Thursday, March 18, 2021

Will Life After COVID-19 Be Normal?; Trump Judge Strikes a Blow for Federalism — for Now

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Will Life After COVID-19 Be Normal?
Can the federal government ban evictions? Seems like a pretty straightforward question. But the answer touches on a deeper one, as yet unsettled: Will life after COVID-19 be normal?
Consider what a federal judge said recently when he struck down a Centers for Disease Control ban on evictions, which the Trump administration instituted last year and the Biden administration extended: “Although the COVID-19 pandemic persists, so does the Constitution.”
The court’s ruling in Terkel v. Centers for Disease Control and Prevention reminds us that a public health emergency declaration does not grant the government unlimited authority to regulate private behavior. Whether or not banning evictions is good policy, the government can’t exercise power without constitutional warrant, something many public officials appear to have forgotten since the pandemic struck.
Last March, Congress enacted a 120-day ban on evictions of “covered persons” (couples with incomes of less than $198,000) living in “covered properties,” defined as those participating in specified federal programs or financed through federally backed loans.
Landlords who violate the order are subject to penalties of up to one year of imprisonment and fines of up to $250,000. --->READ MORE HERE
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Trump Judge Strikes a Blow for Federalism — for Now:
If only we could be confident that the higher courts will agree with Judge Barker’s conclusion that, ‘Although the COVID-19 pandemic persists, so does the Constitution.’
As president, Donald Trump was many things. Limited-government, constitutional conservative was not one of them. He had a non-lawyer populist’s grasp of our fundamental law.
Fortunately, the best thing about Trump’s presidency was his delegation of judicial nominations to actual limited-government conservatives, who were committed to seating constitutionalist judges: originalists who believe the Constitution means what it says, in accordance with what the words were understood to mean when they were ratified. Through the intercession of Mitch McConnell, Trump got 234 of those judges confirmed, including, of course, three on the nation’s highest court. They should be shoring up the Constitution’s limited-government design for decades to come.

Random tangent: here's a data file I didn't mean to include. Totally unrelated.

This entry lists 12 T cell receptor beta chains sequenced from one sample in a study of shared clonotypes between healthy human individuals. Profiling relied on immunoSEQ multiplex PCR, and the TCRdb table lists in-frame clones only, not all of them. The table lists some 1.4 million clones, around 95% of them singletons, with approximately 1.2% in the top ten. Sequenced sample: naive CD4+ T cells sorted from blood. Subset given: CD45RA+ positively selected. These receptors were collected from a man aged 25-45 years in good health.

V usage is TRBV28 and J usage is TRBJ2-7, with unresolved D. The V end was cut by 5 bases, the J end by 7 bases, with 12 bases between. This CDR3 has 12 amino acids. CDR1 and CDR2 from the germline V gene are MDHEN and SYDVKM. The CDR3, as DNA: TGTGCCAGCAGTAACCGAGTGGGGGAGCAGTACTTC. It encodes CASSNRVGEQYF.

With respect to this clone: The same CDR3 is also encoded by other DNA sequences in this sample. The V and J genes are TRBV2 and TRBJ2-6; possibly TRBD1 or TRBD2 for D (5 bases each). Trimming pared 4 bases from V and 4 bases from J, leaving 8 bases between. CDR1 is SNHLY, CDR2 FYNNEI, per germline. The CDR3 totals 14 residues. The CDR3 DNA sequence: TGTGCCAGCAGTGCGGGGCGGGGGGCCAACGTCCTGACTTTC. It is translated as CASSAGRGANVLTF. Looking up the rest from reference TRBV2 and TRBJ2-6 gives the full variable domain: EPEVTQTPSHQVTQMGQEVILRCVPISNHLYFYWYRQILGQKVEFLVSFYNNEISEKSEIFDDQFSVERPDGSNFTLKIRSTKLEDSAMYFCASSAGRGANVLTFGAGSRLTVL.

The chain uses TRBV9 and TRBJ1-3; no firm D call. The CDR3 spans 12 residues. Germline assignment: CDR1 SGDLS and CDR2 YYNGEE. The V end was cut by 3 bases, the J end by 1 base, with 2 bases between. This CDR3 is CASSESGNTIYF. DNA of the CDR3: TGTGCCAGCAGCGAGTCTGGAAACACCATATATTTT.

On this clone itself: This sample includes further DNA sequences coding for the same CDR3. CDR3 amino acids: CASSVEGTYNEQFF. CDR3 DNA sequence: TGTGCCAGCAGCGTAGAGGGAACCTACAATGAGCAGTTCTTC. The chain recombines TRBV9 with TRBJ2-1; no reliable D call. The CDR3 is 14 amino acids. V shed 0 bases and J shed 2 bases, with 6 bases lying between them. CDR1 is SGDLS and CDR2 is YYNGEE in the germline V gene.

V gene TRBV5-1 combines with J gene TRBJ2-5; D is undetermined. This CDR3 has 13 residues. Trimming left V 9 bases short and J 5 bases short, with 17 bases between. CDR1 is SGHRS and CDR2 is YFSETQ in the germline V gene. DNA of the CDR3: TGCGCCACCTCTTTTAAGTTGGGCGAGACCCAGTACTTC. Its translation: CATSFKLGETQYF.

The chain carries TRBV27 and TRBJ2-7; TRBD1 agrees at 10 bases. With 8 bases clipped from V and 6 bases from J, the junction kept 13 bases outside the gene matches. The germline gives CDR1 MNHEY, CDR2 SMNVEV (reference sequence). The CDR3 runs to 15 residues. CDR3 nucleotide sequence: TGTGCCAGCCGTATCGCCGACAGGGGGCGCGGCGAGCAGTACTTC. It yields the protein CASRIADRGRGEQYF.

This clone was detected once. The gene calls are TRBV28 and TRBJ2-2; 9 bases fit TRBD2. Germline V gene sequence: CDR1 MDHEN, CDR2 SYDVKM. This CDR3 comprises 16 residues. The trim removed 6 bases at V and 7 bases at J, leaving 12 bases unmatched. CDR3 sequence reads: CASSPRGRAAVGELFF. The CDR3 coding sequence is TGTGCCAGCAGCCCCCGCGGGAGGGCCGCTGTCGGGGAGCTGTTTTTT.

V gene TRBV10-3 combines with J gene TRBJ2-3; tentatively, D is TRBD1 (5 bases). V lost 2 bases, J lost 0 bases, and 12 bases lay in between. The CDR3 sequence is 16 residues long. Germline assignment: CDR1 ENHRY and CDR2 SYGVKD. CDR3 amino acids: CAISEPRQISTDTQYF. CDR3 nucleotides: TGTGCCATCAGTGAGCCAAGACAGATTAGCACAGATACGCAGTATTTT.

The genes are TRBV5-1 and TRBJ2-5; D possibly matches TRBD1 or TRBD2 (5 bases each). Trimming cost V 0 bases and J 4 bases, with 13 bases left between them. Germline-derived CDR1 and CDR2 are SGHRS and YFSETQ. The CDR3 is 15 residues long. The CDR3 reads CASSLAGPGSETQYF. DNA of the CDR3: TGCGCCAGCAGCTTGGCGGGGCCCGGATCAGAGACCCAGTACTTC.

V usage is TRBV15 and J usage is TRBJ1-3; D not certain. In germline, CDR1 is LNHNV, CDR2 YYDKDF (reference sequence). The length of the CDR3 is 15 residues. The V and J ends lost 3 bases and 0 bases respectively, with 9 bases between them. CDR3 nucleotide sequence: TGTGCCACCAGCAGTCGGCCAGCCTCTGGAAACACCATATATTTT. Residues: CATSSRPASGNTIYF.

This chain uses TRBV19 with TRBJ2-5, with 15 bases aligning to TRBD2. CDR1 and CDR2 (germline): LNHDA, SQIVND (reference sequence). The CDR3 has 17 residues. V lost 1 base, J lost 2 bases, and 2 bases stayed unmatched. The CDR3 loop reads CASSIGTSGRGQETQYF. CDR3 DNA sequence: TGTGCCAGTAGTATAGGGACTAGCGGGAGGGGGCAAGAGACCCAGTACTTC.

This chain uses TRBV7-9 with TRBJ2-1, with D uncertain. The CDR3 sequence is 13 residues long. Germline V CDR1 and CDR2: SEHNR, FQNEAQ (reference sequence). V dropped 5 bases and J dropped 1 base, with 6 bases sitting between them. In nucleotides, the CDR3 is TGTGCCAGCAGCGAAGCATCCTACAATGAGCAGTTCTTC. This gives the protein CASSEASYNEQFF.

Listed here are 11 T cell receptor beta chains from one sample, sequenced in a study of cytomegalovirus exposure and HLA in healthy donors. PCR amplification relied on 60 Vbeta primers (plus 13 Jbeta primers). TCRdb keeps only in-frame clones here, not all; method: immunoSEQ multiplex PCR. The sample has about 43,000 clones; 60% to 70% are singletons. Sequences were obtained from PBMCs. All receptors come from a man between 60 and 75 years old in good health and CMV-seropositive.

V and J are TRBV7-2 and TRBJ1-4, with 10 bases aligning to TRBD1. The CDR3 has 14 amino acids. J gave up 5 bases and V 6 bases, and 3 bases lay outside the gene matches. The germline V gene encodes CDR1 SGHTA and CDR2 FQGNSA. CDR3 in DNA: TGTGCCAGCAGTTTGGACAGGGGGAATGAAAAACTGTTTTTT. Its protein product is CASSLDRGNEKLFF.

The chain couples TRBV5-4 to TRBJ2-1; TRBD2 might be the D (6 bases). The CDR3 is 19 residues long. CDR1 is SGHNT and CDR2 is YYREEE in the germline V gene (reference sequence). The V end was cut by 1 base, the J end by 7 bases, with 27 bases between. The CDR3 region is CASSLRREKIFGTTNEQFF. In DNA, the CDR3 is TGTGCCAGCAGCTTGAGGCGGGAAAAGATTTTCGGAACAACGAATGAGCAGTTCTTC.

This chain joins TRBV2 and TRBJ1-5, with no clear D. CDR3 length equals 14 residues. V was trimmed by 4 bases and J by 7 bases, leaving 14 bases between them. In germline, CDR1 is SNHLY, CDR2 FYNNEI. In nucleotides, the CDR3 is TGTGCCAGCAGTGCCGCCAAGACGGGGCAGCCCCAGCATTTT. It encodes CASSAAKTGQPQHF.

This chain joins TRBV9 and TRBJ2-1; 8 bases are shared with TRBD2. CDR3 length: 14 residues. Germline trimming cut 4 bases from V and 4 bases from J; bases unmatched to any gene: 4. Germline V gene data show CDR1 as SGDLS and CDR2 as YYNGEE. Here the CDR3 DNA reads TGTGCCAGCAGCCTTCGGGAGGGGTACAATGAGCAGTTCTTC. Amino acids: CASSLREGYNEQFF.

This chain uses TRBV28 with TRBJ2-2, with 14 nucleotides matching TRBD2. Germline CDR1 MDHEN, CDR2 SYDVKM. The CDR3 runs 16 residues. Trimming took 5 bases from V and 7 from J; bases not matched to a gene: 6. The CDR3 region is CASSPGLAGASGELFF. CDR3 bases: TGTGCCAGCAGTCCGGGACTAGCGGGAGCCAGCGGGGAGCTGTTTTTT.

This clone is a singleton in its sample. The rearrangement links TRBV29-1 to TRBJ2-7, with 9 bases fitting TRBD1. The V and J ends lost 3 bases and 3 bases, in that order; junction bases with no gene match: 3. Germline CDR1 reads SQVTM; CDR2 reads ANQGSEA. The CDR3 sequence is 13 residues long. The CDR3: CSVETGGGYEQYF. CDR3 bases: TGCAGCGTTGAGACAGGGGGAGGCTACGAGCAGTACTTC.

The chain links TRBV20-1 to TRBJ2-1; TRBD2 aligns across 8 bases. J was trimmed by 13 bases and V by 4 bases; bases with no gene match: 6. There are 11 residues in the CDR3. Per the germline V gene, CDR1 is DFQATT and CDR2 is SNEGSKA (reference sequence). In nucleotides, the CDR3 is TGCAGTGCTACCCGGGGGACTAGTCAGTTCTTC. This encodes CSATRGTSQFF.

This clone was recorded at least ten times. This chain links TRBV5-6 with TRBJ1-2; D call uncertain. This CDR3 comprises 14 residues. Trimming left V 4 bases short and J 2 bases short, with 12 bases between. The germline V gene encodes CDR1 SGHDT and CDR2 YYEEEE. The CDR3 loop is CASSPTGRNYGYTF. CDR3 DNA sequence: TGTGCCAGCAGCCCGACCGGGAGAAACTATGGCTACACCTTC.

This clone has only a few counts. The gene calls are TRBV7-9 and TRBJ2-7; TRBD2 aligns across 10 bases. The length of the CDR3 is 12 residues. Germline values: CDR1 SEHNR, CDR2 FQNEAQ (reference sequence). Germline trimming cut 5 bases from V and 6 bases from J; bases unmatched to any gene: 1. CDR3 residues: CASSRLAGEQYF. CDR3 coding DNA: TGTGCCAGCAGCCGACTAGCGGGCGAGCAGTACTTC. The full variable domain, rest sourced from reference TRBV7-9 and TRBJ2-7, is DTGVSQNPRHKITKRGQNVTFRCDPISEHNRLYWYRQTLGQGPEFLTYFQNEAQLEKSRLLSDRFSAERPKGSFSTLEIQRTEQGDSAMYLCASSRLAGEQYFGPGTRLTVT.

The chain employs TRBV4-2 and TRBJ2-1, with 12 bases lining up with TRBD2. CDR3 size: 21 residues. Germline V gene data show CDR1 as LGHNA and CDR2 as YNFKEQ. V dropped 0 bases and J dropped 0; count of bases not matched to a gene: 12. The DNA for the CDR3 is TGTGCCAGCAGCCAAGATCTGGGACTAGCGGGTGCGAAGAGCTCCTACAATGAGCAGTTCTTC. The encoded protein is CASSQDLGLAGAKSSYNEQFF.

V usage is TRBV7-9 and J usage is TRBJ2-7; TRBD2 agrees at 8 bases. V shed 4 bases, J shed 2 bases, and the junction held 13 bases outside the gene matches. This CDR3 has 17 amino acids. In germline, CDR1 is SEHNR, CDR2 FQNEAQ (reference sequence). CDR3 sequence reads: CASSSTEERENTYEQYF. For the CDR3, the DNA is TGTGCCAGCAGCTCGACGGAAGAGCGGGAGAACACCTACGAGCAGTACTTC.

At the moment, that means taking aim at one of Trump’s worst excesses — one that was promptly adopted by the Biden administration, and that progressive Democrats hope to expand. It is the imperious notion that the federal government has the power to order landlords to refrain from evicting tenants who don’t pay their rent.
It’s one of those sweeping powers that Big Brother insists it must have to confront the exigencies of COVID-19. Except that, when prodded to tell us about the fine print, federal officials concede that the power they claim is unlimited — not confined to the pandemic, or even to suspending evictions. It is purported, instead, to be a general federal police power to dictate what Americans may do with their property whenever Washington deems it expedient.
In late February, that breathtaking claim ran up against Judge J. Campbell Barker, a 2019 Trump appointee to the U.S. district court in Texas. Judge Barker has torpedoed it, at least for now, as an unconstitutional expansion of the federal government’s authority to regulate interstate commerce. Acknowledging that this authority is capacious, he maintains that it is not boundless — particularly, as Barker sees it, when it comes to transactions that are purely intrastate and whose regulation does even pretend to serve a national economic purpose. --->READ MORE from Andrew C. McCarthy HERE
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